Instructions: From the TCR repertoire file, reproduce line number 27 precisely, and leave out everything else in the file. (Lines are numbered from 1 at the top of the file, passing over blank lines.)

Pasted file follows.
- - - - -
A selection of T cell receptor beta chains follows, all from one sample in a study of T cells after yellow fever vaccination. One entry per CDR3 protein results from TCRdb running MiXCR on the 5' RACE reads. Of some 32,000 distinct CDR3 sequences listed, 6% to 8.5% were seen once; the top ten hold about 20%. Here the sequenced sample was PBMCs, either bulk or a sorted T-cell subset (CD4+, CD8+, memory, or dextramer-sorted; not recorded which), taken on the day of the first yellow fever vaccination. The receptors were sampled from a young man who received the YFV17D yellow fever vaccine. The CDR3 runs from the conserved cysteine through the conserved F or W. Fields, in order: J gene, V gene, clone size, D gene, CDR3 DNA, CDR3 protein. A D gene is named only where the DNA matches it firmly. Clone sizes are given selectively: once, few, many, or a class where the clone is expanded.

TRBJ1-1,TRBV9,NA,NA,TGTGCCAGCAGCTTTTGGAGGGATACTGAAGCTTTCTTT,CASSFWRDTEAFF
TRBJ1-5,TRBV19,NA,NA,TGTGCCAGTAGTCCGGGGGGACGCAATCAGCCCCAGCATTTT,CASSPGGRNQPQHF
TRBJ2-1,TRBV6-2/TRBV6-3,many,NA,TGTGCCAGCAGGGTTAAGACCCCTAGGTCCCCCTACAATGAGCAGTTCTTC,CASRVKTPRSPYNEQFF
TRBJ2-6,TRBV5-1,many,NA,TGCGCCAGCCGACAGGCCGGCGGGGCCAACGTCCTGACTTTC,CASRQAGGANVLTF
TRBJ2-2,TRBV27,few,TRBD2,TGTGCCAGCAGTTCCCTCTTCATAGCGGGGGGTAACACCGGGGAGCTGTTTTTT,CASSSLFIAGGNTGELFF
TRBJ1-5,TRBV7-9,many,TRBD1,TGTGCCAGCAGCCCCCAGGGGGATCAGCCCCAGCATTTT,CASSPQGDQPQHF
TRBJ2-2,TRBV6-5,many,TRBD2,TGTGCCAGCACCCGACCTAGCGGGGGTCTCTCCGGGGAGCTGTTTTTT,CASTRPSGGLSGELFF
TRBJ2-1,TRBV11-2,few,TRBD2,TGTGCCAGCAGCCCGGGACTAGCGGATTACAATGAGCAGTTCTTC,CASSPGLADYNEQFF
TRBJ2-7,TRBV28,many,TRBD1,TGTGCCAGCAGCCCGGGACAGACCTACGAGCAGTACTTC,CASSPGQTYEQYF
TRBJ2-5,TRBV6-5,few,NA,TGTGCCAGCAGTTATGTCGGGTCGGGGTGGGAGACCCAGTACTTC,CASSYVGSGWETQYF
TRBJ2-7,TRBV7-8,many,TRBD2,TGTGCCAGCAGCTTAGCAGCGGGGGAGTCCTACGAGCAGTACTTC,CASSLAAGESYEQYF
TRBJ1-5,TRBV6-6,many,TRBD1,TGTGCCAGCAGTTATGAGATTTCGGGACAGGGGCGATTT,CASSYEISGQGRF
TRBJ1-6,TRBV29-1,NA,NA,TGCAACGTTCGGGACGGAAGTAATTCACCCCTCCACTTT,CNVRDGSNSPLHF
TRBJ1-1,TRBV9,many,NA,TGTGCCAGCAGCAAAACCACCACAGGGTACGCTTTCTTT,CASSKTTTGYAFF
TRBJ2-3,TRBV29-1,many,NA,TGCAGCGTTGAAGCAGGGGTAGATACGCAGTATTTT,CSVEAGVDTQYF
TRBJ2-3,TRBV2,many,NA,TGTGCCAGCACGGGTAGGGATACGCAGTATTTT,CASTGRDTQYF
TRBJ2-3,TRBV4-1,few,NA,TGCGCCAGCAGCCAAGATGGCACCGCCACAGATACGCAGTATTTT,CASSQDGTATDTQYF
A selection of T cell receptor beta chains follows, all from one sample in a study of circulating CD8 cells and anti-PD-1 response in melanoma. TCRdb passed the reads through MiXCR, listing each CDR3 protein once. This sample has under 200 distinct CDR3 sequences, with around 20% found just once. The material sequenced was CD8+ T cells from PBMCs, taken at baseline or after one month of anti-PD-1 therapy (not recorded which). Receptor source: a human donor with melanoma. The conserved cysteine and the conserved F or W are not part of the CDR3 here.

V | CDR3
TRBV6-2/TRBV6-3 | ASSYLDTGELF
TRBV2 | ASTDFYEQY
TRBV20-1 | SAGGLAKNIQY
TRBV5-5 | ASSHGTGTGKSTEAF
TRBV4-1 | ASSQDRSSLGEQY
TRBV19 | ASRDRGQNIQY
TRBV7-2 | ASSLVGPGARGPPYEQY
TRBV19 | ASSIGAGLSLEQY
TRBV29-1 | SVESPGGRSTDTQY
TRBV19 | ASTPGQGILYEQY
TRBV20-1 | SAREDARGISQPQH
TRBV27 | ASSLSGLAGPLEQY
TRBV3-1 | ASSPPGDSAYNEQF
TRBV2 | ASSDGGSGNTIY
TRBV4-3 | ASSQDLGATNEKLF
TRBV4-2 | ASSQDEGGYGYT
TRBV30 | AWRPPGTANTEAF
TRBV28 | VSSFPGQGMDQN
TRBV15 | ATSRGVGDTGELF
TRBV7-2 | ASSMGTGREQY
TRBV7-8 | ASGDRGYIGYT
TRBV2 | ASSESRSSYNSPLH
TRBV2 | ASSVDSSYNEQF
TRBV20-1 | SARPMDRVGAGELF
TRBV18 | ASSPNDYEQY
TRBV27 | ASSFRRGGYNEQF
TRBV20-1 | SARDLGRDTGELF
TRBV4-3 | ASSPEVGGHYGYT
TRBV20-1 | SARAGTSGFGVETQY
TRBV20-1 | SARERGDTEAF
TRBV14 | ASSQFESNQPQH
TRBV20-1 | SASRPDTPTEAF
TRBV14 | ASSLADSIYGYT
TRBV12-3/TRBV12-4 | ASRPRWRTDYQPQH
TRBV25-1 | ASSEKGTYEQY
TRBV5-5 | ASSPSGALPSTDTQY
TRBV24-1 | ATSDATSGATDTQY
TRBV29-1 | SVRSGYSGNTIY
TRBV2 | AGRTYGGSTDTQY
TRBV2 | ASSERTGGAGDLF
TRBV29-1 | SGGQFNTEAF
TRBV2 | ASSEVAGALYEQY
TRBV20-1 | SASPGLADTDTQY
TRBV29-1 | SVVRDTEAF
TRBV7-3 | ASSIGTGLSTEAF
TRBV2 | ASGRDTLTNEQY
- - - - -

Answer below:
TRBV7-2 | ASSLVGPGARGPPYEQY